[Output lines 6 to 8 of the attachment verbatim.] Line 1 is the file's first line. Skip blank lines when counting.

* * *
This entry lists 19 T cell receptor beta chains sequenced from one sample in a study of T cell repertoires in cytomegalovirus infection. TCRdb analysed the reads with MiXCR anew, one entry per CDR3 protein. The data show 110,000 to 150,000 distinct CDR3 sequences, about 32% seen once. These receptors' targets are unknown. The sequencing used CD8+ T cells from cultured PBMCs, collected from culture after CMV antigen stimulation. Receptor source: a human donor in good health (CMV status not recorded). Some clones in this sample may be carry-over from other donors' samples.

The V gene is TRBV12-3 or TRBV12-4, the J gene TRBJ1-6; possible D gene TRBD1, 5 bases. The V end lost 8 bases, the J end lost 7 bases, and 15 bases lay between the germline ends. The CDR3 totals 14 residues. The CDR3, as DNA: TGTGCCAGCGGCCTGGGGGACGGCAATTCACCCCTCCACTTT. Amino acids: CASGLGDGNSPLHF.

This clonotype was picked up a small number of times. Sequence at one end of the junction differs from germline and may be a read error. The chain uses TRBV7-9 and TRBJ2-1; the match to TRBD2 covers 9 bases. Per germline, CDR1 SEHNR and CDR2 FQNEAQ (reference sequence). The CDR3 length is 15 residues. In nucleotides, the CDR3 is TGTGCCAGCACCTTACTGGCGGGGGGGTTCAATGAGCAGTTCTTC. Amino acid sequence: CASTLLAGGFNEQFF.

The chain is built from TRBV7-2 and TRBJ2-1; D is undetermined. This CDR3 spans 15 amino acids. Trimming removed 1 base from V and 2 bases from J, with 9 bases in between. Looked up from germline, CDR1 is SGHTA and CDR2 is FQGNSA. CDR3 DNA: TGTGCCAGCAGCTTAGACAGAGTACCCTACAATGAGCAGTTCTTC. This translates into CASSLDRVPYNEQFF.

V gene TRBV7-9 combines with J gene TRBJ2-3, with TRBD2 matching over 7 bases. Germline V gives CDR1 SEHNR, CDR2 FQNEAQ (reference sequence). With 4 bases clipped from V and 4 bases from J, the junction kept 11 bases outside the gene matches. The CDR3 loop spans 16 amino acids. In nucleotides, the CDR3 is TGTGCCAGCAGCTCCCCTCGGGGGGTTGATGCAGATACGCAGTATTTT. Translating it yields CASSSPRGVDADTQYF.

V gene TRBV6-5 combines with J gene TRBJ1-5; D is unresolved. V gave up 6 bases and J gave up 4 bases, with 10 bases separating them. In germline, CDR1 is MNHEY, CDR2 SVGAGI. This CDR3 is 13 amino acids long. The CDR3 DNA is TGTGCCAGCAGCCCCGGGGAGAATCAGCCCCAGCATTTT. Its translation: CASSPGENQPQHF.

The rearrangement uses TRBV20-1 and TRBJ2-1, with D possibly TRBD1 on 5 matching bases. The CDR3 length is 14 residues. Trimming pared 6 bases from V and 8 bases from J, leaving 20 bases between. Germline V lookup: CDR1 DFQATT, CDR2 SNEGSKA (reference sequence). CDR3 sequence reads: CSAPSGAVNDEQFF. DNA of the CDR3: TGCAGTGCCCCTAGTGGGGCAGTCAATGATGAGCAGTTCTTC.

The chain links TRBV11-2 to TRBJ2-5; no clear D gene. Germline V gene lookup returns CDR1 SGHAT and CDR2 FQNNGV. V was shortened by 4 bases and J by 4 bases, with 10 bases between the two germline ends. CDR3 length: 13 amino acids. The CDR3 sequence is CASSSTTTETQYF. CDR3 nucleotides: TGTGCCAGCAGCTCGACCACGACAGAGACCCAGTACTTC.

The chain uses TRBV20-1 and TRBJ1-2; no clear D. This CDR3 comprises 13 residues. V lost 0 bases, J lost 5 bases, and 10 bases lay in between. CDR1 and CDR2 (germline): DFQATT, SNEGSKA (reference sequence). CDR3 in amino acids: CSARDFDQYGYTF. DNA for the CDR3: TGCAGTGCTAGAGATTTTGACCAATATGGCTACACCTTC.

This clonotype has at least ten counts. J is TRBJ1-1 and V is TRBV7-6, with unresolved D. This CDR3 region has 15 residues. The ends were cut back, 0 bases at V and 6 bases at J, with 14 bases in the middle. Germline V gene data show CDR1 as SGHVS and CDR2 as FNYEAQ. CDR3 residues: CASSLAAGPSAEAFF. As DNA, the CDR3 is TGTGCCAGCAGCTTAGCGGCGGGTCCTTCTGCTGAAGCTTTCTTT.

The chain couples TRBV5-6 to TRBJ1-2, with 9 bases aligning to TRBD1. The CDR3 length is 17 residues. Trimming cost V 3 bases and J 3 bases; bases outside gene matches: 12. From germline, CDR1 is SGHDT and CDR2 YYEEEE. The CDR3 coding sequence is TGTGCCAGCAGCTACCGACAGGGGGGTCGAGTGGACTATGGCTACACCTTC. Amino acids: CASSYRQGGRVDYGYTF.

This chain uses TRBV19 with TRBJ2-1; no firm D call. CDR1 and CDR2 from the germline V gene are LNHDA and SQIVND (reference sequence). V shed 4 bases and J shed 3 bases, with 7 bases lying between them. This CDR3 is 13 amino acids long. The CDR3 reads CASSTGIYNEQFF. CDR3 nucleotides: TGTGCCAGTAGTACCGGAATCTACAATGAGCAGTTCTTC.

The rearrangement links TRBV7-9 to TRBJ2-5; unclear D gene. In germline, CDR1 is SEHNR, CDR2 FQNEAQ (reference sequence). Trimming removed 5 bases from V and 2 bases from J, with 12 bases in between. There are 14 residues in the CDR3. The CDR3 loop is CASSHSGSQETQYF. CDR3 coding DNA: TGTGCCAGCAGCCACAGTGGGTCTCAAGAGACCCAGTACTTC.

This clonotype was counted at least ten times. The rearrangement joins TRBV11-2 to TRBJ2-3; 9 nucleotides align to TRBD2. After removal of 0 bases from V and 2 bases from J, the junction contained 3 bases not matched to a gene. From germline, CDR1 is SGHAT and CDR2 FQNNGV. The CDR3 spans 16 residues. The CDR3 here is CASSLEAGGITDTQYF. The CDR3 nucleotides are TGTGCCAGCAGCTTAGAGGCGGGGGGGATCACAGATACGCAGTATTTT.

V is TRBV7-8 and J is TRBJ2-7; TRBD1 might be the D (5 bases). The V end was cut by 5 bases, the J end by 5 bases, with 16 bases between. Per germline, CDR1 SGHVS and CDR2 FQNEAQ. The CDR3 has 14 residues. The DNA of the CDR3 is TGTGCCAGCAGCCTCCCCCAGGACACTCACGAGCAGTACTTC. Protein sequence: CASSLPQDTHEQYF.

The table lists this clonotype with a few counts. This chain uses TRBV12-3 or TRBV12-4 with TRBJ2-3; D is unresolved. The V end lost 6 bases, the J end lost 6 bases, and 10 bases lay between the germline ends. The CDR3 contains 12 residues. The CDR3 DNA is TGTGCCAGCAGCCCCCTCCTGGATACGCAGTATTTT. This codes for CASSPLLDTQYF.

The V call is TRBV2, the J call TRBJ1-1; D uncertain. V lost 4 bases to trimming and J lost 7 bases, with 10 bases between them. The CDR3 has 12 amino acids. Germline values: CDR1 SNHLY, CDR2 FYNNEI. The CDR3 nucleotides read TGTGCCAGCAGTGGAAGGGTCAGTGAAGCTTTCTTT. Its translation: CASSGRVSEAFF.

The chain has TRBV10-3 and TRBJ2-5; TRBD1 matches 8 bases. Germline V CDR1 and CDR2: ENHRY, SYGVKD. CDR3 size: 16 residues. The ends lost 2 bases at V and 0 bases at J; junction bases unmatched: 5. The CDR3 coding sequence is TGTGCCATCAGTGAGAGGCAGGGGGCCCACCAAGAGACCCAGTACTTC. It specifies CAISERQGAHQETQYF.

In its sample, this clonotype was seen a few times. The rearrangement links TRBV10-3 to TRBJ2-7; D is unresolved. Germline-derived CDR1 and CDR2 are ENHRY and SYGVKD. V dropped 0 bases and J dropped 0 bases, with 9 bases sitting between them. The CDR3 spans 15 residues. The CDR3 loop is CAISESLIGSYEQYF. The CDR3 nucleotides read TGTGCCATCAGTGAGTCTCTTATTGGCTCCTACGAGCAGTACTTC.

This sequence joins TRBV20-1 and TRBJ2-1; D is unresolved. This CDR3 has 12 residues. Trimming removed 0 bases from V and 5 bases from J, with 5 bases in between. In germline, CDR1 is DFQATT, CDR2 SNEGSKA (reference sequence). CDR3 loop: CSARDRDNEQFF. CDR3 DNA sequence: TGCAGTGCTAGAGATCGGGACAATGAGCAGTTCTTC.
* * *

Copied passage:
V gene TRBV6-5 combines with J gene TRBJ1-5; D is unresolved. V gave up 6 bases and J gave up 4 bases, with 10 bases separating them. In germline, CDR1 is MNHEY, CDR2 SVGAGI. This CDR3 is 13 amino acids long. The CDR3 DNA is TGTGCCAGCAGCCCCGGGGAGAATCAGCCCCAGCATTTT. Its translation: CASSPGENQPQHF.

The rearrangement uses TRBV20-1 and TRBJ2-1, with D possibly TRBD1 on 5 matching bases. The CDR3 length is 14 residues. Trimming pared 6 bases from V and 8 bases from J, leaving 20 bases between. Germline V lookup: CDR1 DFQATT, CDR2 SNEGSKA (reference sequence). CDR3 sequence reads: CSAPSGAVNDEQFF. DNA of the CDR3: TGCAGTGCCCCTAGTGGGGCAGTCAATGATGAGCAGTTCTTC.

The chain links TRBV11-2 to TRBJ2-5; no clear D gene. Germline V gene lookup returns CDR1 SGHAT and CDR2 FQNNGV. V was shortened by 4 bases and J by 4 bases, with 10 bases between the two germline ends. CDR3 length: 13 amino acids. The CDR3 sequence is CASSSTTTETQYF. CDR3 nucleotides: TGTGCCAGCAGCTCGACCACGACAGAGACCCAGTACTTC.